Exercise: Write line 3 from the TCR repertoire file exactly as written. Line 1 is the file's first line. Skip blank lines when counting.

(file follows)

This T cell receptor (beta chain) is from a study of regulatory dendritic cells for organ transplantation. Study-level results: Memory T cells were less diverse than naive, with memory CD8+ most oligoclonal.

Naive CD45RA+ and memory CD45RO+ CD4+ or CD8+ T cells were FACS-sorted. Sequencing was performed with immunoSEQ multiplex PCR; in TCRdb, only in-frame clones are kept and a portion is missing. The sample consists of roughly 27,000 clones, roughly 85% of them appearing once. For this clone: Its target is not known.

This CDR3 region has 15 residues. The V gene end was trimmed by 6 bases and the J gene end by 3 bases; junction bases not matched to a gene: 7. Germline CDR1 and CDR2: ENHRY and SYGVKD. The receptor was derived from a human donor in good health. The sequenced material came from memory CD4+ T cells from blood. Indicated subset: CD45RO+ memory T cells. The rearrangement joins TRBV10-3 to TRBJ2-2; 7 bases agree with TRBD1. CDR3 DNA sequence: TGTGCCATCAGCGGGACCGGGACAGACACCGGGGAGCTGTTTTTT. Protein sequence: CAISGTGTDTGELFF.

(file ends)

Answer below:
This CDR3 region has 15 residues. The V gene end was trimmed by 6 bases and the J gene end by 3 bases; junction bases not matched to a gene: 7. Germline CDR1 and CDR2: ENHRY and SYGVKD. The receptor was derived from a human donor in good health. The sequenced material came from memory CD4+ T cells from blood. Indicated subset: CD45RO+ memory T cells. The rearrangement joins TRBV10-3 to TRBJ2-2; 7 bases agree with TRBD1. CDR3 DNA sequence: TGTGCCATCAGCGGGACCGGGACAGACACCGGGGAGCTGTTTTTT. Protein sequence: CAISGTGTDTGELFF.